The tax reduction after one year of tenure, has a dual purpose. To reduce the time between purchase and sale, rooting out quick flips, and also stimulate the interest for investors, that need large profits to offset large risk and the very large personal cost of doing business.

    Only someone alien to what requires to be successful in business can look at someone who holds a property for 20 years and make some money with envy. 100% or 200% in 20 years is in fact a joke in any real business situation and only attracts the amateur.
    Many would be horrified at the realisation that 1000% plus is the norm for many business in terms of one or two years.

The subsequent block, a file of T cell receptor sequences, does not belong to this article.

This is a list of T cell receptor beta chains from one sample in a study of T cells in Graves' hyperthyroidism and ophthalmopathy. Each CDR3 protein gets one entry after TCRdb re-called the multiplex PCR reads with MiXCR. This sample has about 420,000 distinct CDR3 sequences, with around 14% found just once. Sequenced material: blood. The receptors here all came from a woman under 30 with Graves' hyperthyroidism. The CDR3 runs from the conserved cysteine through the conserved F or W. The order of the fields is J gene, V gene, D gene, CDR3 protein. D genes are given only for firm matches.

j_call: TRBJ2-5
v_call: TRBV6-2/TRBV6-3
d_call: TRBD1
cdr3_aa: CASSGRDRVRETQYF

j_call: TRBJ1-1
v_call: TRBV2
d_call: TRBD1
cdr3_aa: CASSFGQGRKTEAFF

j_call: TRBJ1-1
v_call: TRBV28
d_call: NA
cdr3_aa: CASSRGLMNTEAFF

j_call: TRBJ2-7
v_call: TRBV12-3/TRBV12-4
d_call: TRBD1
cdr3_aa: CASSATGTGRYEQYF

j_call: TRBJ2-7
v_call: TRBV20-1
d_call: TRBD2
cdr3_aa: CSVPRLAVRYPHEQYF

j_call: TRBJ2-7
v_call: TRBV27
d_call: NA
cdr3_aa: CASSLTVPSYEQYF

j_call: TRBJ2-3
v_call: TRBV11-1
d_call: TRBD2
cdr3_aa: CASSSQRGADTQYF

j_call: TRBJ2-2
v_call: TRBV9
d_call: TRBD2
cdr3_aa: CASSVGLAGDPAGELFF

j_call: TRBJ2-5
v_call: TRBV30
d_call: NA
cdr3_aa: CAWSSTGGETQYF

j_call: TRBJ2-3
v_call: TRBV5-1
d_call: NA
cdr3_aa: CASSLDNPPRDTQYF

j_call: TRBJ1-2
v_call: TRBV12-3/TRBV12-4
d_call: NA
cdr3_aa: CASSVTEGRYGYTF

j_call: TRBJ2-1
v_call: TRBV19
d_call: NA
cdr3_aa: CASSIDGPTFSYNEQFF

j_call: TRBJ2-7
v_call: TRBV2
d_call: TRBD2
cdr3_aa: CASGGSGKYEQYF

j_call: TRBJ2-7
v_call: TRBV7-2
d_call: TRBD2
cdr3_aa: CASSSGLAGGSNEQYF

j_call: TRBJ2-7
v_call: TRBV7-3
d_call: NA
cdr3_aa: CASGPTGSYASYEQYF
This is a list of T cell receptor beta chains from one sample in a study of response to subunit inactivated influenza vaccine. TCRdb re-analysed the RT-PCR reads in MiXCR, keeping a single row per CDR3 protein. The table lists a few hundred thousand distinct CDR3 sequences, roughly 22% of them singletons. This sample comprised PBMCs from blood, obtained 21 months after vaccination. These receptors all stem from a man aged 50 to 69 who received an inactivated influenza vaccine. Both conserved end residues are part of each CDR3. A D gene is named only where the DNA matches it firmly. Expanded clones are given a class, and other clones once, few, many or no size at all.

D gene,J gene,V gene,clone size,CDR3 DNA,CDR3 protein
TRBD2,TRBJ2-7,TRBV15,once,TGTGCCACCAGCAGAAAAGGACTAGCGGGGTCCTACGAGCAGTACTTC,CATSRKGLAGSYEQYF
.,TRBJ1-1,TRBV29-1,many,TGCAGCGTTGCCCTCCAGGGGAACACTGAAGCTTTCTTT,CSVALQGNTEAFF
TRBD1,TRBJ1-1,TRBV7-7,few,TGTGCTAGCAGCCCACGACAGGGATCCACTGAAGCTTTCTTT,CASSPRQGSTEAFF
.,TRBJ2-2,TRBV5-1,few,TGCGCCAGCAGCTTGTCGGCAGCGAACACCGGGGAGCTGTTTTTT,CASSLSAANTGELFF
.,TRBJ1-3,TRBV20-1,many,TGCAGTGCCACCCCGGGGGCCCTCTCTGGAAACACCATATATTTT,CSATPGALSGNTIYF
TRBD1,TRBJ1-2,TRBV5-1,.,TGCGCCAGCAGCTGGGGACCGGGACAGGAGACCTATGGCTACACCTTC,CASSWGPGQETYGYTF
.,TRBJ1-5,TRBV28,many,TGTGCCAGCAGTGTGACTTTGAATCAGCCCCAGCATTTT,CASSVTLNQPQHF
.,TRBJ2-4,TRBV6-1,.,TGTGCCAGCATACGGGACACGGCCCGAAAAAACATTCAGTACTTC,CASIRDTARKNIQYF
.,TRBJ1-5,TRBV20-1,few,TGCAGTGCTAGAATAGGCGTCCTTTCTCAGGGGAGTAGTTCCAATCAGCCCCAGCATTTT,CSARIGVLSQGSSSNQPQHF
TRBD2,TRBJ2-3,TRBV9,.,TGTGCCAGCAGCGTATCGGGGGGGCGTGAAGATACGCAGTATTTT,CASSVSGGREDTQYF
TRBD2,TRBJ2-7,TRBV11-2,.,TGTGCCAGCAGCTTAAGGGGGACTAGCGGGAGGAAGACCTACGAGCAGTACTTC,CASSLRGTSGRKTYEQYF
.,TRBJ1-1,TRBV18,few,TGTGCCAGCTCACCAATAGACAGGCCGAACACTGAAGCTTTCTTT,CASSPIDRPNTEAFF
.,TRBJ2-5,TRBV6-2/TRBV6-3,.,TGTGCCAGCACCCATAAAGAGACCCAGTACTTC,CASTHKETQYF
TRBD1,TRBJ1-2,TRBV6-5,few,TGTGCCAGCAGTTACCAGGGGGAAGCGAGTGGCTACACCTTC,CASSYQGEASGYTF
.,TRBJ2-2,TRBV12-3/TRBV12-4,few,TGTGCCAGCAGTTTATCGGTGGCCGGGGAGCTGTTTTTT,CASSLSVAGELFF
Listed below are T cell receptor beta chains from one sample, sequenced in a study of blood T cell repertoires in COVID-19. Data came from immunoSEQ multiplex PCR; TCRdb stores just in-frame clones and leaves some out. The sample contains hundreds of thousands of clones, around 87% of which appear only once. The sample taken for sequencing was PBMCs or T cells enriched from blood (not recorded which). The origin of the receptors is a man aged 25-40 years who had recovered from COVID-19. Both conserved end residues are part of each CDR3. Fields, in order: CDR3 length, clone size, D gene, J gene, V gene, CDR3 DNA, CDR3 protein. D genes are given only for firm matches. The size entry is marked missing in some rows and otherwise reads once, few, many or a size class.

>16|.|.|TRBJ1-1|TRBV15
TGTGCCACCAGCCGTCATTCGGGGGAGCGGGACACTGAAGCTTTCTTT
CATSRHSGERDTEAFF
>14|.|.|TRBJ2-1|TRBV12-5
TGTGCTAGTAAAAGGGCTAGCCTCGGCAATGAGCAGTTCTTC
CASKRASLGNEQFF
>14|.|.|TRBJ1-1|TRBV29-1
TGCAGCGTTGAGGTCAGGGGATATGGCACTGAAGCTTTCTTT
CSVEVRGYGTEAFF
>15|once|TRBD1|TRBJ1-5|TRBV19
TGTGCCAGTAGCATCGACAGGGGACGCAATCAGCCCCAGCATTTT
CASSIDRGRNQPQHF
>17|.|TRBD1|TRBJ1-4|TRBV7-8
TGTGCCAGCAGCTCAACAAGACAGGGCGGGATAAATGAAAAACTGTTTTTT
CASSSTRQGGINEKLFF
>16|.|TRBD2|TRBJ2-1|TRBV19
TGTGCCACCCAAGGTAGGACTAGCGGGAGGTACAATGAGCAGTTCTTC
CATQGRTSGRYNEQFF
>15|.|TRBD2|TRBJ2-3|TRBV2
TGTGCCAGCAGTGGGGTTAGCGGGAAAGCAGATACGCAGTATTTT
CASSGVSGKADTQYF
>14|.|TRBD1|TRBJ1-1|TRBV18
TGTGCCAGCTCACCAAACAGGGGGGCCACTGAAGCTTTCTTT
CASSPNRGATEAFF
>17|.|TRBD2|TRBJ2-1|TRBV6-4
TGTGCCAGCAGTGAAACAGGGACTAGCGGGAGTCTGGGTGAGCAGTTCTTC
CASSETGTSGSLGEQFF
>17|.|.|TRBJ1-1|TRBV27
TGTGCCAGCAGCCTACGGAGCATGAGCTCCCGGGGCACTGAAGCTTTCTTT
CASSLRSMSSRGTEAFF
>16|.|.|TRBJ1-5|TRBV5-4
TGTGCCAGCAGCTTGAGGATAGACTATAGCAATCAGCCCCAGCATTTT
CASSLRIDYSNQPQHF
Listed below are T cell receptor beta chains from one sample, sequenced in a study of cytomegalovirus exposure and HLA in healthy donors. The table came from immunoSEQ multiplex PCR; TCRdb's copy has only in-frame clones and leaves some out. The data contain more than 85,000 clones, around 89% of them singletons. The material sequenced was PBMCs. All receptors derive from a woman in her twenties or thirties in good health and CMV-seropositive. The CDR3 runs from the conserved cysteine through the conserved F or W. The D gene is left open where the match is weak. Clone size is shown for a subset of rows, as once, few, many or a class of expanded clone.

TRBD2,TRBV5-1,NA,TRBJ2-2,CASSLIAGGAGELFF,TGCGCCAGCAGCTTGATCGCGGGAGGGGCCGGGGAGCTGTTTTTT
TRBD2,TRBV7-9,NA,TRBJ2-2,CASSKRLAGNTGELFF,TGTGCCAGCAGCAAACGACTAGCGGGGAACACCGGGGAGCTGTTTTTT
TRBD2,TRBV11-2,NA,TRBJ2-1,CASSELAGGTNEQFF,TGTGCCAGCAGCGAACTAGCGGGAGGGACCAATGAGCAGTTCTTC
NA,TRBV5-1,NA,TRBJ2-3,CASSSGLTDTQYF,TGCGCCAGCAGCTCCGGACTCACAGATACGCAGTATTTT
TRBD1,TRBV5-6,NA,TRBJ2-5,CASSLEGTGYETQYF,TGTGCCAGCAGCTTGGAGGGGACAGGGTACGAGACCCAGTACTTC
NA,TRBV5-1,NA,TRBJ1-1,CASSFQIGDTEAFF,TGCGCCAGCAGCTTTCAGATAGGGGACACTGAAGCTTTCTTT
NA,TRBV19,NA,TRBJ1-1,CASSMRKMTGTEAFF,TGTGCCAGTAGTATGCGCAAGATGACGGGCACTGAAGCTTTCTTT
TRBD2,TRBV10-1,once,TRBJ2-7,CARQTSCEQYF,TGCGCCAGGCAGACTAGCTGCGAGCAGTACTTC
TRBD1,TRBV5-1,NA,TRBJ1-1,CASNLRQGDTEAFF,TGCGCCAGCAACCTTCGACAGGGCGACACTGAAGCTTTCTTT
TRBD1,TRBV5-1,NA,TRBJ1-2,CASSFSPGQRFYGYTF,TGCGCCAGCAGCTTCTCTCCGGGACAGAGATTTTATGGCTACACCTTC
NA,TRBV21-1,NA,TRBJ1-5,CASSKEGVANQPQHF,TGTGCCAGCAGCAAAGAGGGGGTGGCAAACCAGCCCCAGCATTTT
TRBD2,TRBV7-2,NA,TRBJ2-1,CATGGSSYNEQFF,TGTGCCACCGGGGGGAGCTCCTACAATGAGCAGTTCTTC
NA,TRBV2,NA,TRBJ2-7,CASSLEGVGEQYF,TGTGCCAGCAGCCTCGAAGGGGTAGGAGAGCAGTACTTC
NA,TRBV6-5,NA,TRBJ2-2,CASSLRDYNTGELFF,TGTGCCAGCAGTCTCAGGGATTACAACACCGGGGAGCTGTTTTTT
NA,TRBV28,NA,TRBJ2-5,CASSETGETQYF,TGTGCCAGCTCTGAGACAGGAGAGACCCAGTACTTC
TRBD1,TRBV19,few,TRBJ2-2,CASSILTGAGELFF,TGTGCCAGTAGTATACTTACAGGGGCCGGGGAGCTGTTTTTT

Is this "wrong"? Certainly in many people's mind it is, as I have found out over decades of running personal development courses.
    For many years i have told folks that every person has a number floating above their head, representing what that person thinks it is "right" to earn. That figure is astonishingly small, and surprisingly easy to find out.
    Even more surprising is to find how hard it is to tell people that it is their handicapped aspirations that hold them back.
    The biggest argument people use to defend their ideas about theirs and other people's earnings ... mostly other peoples, is that the other's apparent excess earnings is immoral, or realised at the expense of themselves and other equally "exploited" people.

    What follows is of course that there is a background noise of "tax the bastards" and some out of tune and ignorant government, due register that noise and act accordingly killing the golden egg goose.

    Bottom line, all business need stimulus in different forms. Make he business flat and dull and profits dry out, not enough tax so others need to pay more.